ROMNEY AND ABORTION. Actions speak louder than words, and words speak louder than privately held thoughts. So absolutely no one should be outraged, or even mildly peeved, to learn that Governor Mitt Romney has allegedly been "faking" his support for abortion rights in Massachusetts.
"He's been a pro-life Mormon faking it as a pro-choice friendly," Republican political consultant Michael Murphy told National Review, according to a cover profile coming out later today (Globe coverage here; Herald coverage here).
But another Republican, Ron Kaufman, is absolutely right when he says that he "spent a lot of hours on that campaign three years ago, and on this issue, the governor was focused, disciplined, and consistent that if elected governor, he wouldn't change one comma on the laws surrounding life. That was always his answer, and he's kept his word. He's not faking anything."
Kathryn Jean Lopez, writing for National Review Online, hopes that Romney's opposition to the state's embryonic-stem-cell bill may better represent his true feelings about pro-life issues. Perhaps it does. But again, so what? Romney has never threatened abortion rights in this state. Whether he would as a presidential candidate is another matter, and it's a question he'll have to answer.
Massachusetts Democratic Party spokeswoman Jane Lane tells the Globe, "It's disturbing when your closest political adviser admits you've been lying your entire political career." Yo, Jane: lying about what?
LET IT BE NOTED. By the way, not a shining day for ABC News's political dope sheet, The Note, which says this about the Globe's reporting on Murphy's weasely explanation that he was taken out of context: "Amazingly, the paper (along with the Boston Herald) fails to go back to the National Review reporter to see if the out-of-context explanation is accurate."
Hmmm ... The Note must have missed this, which comes toward the end of the Globe's story:
Jack Fowler, the National Review's associate publisher and a self-described fan of Romney's, said he interpreted Murphy's remark as an attempt to distinguish Romney from other Northeast Republicans who have tended to be fiscal conservatives but social liberals, especially on the abortion issue.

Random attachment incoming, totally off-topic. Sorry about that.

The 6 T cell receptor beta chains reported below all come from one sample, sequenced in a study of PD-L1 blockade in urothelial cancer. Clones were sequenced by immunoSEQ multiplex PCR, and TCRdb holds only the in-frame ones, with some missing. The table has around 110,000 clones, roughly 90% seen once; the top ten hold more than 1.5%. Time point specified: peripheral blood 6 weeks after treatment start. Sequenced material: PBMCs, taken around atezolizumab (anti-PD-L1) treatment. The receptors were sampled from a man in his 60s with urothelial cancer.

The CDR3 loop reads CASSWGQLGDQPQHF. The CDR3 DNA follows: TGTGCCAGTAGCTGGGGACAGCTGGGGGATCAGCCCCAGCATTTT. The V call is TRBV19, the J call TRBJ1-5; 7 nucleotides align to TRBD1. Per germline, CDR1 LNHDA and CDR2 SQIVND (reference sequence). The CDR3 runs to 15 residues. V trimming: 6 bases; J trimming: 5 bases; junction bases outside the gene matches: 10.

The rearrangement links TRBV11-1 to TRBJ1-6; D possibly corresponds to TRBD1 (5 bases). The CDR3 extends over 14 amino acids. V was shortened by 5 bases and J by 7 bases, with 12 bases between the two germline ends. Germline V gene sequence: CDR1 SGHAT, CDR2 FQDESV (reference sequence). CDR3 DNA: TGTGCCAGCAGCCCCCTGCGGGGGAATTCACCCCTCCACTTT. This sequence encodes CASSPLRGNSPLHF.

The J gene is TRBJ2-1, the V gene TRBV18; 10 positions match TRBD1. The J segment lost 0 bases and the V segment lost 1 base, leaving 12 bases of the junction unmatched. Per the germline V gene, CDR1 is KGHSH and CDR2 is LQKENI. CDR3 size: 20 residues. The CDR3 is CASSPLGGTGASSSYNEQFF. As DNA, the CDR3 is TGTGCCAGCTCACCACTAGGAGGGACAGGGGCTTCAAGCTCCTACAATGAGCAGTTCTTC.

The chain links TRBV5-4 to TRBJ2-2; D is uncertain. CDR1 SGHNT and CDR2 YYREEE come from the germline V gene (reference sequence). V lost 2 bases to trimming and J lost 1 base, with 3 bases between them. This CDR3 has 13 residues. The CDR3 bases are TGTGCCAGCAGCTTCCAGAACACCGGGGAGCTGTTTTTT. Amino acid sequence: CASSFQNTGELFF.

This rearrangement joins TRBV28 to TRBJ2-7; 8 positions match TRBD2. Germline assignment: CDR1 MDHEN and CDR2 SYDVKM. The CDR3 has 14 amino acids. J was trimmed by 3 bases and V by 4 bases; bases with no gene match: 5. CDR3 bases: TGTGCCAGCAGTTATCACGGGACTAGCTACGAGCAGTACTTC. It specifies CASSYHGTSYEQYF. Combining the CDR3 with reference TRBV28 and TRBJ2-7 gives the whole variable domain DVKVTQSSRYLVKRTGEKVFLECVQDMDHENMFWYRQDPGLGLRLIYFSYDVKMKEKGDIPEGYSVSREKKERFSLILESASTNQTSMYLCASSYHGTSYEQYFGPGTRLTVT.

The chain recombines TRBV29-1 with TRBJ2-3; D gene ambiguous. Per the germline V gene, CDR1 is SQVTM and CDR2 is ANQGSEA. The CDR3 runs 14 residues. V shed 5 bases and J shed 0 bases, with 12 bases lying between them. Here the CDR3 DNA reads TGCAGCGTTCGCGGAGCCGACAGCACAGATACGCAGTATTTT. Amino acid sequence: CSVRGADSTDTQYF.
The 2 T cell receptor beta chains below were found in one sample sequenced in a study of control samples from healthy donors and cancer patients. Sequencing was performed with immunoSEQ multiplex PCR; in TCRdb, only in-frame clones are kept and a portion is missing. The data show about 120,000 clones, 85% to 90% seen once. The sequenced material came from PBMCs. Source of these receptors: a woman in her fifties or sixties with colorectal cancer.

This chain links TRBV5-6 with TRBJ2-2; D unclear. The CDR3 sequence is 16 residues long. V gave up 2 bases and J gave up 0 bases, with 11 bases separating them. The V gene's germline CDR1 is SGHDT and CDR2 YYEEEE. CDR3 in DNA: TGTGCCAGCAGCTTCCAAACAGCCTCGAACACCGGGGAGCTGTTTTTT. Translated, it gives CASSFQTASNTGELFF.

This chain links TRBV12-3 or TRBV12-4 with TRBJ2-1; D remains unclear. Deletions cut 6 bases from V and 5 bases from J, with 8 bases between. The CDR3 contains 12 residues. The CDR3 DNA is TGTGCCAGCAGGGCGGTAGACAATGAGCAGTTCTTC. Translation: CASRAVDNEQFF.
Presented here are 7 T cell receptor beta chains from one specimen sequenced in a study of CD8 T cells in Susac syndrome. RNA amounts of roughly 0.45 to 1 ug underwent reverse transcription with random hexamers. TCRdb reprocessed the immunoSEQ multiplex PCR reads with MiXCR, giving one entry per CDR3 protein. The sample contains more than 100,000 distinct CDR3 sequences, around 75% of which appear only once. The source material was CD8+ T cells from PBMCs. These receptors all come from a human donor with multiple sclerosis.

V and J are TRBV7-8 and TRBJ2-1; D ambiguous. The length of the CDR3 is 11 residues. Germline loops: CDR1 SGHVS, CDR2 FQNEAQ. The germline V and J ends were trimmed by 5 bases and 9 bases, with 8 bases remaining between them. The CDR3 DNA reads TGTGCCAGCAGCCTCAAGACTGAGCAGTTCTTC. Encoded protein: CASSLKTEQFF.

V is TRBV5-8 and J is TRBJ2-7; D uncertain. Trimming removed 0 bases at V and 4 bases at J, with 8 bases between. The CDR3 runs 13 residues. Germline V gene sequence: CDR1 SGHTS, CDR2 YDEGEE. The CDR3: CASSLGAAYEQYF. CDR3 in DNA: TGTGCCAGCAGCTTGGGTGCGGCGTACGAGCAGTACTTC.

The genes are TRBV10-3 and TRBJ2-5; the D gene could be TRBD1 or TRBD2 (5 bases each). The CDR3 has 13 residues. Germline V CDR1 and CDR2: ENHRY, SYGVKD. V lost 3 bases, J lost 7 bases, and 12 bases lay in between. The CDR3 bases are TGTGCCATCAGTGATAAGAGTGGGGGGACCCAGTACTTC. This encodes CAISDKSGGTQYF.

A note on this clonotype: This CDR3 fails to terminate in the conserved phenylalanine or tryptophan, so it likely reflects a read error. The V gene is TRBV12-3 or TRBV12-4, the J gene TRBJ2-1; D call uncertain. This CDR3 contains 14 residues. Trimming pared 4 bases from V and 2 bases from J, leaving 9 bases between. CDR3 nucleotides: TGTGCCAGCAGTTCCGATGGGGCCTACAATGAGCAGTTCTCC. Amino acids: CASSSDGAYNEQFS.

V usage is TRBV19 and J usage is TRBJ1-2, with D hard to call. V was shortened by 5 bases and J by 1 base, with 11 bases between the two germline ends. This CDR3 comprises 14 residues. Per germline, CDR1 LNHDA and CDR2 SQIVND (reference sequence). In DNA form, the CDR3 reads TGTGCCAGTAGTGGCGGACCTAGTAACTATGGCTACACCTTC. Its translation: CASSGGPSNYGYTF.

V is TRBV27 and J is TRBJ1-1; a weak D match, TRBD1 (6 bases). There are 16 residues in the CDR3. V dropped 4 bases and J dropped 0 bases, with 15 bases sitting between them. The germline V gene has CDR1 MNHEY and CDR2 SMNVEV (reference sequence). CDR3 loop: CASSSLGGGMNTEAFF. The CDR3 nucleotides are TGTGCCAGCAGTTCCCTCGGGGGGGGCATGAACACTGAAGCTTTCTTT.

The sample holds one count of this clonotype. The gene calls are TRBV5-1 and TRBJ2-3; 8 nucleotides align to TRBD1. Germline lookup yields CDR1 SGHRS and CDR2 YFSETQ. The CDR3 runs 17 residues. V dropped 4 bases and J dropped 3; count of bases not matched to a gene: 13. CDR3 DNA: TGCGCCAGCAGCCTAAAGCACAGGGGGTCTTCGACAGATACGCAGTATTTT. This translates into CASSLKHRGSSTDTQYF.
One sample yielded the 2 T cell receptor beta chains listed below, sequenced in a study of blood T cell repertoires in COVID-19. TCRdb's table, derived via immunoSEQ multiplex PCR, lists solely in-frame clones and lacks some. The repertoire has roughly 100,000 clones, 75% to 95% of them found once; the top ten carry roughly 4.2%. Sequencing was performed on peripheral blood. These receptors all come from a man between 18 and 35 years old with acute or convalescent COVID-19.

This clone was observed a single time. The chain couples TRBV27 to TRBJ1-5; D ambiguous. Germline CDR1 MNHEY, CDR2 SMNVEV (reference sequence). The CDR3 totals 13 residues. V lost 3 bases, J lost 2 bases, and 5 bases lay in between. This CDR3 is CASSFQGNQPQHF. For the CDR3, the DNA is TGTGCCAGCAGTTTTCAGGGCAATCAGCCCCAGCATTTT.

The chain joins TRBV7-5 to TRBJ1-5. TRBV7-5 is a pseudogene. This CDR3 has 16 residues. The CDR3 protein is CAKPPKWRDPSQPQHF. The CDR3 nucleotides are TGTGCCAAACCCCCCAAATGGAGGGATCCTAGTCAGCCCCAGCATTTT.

"I think this is some attempt to tell the folks in Louisiana and Arizona, 'Don't pigeonhole this guy with what you think of the rest of Northeast Republicans,'" Fowler said. "He's laid the gauntlet down on certain fights, fighting the good fight, and that's not to be taken unseriously. I like the guy."
No, Fowler didn't write the piece, but it sounds like the Globe's Raphael Lewis called NR looking for the writer, John Miller, and was put through to Fowler. What else is he supposed to do?
There's nothing in Noelle Straub's Herald piece to indicate whether she sought comment from NR, but I would Note that it's hard to know without asking her. Maybe she couldn't reach anyone.
This brings up an interesting ongoing issue about blogging. Most blogs - including Media Log, most of the time, anyway - deal with what's on the record, period. My philosophy is that if I determine I can't write about something without picking up the phone, then I save it for the print edition. (That doesn't mean I haven't occasionally blundered into situations where I should have made a call.)
In this case, The Note stands accused of failing to pick up the phone before criticizing Lewis and Straub for - well, failing to pick up the phone.
LET IT BE FURTHER NOTED. Does The Note have a thing for the Globe? Check this out, from May 13: "Correction: Boston Globe Pulitzer Prize winner Gareth Cook did indeed interview Mass. Gov. Mitt Romney about stem cells Wednesday. We implied he had not, and we regret the error."
YOU CAN'T MAKE THIS STUFF UP. "CDC Team Investigates an Outbreak of Obesity" - New York Times, 6/3/05
YOU CAN'T MAKE THIS STUFF UP II. "Bill Would Require Students to Volunteer" - Salem News, 6/2/05
Dan, I'm sure Jane Lane can speak for herself. But my answer to your question, "lying about what?" is that it's not as black and white as you're characterizing it, and Michael Murphy's remarks suggest direct and intentional dishonesty on Romney's part. As the Globe story points out, Romney pledged to keep abortion "safe and legal" when he ran against Ted Kennedy. Context: he was running for a Massachusetts seat in the Senate and needed to appeal to moderates and liberals here. Now the context has changed, and he's traveling to Red States and saying he's "in a different place" on abortion, and is "personally pro-life." Ok, so he has kept his pledge not to mess with abortion laws in Massachusetts. It still sounds to me like he's been dishonest and is hinting that his 1994 pledge to keep abortion safe and legal might not count if he is elected president. And to me, his opposition to the stem cell bill only makes it worse, as the rationale for opposition amongst his new audience, Red State christian conservatives, is the same as for opposing abortion: that "life" begins at conception, and thus a 5-day-old ball of undifferentiated stem cells frozen in a fertility clinic is a living human being with a personality and a soul and rights and feelings.
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